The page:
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Productivity Measurement with Natural Capital

Author

Listed:
  • Kevin J. Fox
  • Nicola Brandt
  • Paul Schreyer
  • Vera Zipperer

Abstract

Traditional measures of multi-factor productivity (MFP) growth generally do not recognise natural capital as inputs into the production process. Since productivity growth is measured as the residual between output and input growth, it will pick up the growth in unmeasured inputs, which can lead to a bias. The purpose of this paper is to gain a better understanding of the role of natural capital for productivity measurement and as a source of economic growth. To this aim, aggregate economy productivity measures mostly from the OECD Productivity Database are extended by incorporating natural capital as an additional input factor into the production function. More specifically, this paper considers oil, gas and various minerals as natural capital inputs, drawing on data from the World Bank. Results suggest that failing to account for natural capital tends to lead to an underestimation of productivity growth in countries where the use of natural capital in production is declining because of a dwindling natural capital stock. In return, productivity growth is sometimes overestimated in times of natural resource booms, if natural capital is not taken into account as an input factor. The direction of the adjustment to productivity growth depends on the rate of change of natural capital extraction relative to the rate of change of other inputs. The extended framework also makes the contribution of natural capital to economic growth explicit. This can be useful for countries relying on nonrenewable resources to better understand the need to develop other sources of growth, for example by investing in human or productive capital, to prepare for times when resources endowments become scarce. While the measurement of natural capital remains very incomplete, leaving out natural forests, water and soil, the measurement framework can readily be applied to more encompassing data on the natural capital stock, once it becomes available. Productivité multi-factorielle avec capital nat
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Suggested Citation

  • Kevin J. Fox & Nicola Brandt & Paul Schreyer & Vera Zipperer, 2017. "Productivity Measurement with Natural Capital," Review of Income and Wealth, International Association for Research in Income and Wealth, vol. 63, pages 7-21, February.
  • Handle: RePEc:bla:revinw:v:63:y:2017:i::p:s7-s21
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    File URL: http://hdl.handle.net/10.1111/roiw.12247
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    References listed on IDEAS

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    1. World Bank, 2011. "The Changing Wealth of Nations : Measuring Sustainable Development in the New Millennium," World Bank Publications, The World Bank, number 2252, June.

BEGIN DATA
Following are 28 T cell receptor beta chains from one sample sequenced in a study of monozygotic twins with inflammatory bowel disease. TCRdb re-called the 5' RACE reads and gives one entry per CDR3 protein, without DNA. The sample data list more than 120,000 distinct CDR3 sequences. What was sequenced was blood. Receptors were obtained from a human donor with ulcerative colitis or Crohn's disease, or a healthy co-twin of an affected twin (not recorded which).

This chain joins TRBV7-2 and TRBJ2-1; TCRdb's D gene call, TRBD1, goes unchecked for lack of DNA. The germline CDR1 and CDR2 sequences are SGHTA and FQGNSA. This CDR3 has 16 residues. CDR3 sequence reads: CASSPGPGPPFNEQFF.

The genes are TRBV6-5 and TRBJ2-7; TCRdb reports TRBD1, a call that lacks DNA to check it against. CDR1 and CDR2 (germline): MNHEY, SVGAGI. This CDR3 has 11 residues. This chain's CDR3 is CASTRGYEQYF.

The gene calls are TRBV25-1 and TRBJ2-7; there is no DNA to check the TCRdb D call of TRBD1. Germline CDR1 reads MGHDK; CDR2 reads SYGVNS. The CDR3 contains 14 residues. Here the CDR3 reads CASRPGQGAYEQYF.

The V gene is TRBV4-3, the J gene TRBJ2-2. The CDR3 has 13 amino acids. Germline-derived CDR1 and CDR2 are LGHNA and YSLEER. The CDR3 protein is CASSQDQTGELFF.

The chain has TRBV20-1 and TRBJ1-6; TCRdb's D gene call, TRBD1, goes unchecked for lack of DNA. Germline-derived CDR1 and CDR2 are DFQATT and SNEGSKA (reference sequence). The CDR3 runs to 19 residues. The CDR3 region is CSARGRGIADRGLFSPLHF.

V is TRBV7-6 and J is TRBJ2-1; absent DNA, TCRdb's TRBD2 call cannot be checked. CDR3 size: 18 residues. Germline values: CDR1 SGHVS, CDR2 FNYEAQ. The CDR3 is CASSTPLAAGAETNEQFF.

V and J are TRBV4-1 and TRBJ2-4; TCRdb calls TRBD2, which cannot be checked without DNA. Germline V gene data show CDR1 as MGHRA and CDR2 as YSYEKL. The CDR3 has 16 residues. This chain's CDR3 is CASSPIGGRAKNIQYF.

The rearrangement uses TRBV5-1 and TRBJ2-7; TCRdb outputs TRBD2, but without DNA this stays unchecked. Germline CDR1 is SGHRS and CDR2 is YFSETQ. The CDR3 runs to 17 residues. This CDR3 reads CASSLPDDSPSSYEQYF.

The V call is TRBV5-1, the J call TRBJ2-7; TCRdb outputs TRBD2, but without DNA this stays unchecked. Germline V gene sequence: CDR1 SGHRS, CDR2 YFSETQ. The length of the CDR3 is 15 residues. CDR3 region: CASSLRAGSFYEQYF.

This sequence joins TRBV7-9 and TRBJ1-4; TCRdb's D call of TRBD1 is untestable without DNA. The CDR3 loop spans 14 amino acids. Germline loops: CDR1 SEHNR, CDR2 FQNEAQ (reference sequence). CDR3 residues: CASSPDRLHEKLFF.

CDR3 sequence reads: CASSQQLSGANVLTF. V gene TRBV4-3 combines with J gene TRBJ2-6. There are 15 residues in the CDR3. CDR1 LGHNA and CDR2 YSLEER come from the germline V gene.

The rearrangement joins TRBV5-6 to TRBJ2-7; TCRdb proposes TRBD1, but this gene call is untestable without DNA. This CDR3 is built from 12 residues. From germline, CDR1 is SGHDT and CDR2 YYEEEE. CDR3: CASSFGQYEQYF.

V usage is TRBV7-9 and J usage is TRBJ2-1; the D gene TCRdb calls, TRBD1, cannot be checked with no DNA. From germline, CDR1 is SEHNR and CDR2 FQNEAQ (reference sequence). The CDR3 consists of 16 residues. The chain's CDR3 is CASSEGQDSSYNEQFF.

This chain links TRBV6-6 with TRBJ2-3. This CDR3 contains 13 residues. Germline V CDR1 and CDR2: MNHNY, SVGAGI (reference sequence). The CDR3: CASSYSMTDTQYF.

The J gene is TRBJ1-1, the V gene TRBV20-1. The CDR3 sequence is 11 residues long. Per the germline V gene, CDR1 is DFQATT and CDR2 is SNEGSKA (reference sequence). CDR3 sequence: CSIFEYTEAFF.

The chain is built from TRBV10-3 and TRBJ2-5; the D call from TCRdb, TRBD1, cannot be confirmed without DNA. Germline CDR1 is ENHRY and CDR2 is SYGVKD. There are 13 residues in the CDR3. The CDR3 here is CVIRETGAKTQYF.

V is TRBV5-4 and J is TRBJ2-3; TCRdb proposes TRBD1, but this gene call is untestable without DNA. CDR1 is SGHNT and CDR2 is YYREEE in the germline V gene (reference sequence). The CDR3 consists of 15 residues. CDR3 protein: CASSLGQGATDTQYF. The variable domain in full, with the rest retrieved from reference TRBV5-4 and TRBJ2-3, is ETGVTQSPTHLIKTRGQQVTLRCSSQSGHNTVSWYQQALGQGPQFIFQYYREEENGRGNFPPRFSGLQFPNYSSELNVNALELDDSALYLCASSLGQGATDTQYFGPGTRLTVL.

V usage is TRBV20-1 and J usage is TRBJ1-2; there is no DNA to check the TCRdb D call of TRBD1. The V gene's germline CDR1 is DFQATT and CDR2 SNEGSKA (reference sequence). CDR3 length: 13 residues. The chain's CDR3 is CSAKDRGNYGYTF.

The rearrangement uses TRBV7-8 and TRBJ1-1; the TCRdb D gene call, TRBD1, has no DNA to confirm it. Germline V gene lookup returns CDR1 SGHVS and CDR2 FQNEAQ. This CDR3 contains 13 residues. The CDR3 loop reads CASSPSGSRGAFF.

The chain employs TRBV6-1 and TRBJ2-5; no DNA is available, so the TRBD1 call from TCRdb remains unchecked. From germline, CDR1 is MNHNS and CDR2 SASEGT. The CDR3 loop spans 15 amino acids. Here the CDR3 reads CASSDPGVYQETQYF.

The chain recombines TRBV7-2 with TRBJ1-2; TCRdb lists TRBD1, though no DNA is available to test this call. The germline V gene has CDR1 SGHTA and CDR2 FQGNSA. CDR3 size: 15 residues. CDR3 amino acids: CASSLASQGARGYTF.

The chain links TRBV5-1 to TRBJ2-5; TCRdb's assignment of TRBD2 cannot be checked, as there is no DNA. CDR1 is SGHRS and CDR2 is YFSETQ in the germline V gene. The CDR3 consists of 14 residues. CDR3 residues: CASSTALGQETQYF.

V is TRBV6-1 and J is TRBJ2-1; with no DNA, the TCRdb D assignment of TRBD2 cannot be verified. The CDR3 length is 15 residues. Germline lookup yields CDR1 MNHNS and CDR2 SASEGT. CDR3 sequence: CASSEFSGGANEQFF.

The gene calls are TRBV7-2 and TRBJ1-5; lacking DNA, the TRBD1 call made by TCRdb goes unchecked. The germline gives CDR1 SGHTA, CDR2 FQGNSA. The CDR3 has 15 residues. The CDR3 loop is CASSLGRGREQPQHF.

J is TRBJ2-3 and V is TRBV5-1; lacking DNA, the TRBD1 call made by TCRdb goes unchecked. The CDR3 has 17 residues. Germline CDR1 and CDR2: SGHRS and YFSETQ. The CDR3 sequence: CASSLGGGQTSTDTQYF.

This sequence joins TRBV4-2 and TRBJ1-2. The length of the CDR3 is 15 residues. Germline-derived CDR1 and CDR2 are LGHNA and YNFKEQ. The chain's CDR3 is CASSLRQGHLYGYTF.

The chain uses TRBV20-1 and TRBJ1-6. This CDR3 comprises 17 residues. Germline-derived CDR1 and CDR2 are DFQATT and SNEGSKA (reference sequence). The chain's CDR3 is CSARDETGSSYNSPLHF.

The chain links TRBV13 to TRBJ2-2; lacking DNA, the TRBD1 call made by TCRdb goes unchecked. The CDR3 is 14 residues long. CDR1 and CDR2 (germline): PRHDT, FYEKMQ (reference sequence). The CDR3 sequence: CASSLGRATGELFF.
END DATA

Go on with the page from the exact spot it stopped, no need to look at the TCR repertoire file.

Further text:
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    Cited by:

    1. Dennis Fixler, 2014. "Priorities and Directions for Future Productivity Research: A BEA Perspective," International Productivity Monitor, Centre for the Study of Living Standards, vol. 27, pages 10-13, Fall.
    2. David M. Byrne & John G. Fernald & Marshall B. Reinsdorf, 2016. "Does the United States Have a Productivity Slowdown or a Measurement Problem?," Brookings Papers on Economic Activity, Economic Studies Program, The Brookings Institution, vol. 47(1 (Spring), pages 109-182.
    3. Antonietti, Roberto & Marzucchi, Alberto, 2014. "Green tangible investment strategies and export performance: A firm-level investigation," Ecological Economics, Elsevier, vol. 108(C), pages 150-161.
    4. repec:bla:revinw:v:63:y:2017:i:1:p:1-29 is not listed on IDEAS

    More about this item

    JEL classification:

    • D24 - Microeconomics - - Production and Organizations - - - Production; Cost; Capital; Capital, Total Factor, and Multifactor Productivity; Capacity
    • O47 - Economic Development, Innovation, Technological Change, and Growth - - Economic Growth and Aggregate Productivity - - - Empirical Studies of Economic Growth; Aggregate Productivity; Cross-Country Output Convergence
    • Q3 - Agricultural and Natural Resource Economics; Environmental and Ecological Economics - - Nonrenewable Resources and Conservation
    • Q50 - Agricultural and Natural Resource Economics; Environmental and Ecological Economics - - Environmental Economics - - - General
    • Q56 - Agricultural and Natural Resource Economics; Environmental and Ecological Economics - - Environmental Economics - - - Environment and Development; Environment and Trade; Sustainability; Environmental Accounts and Accounting; Environmental Equity; Population Growth

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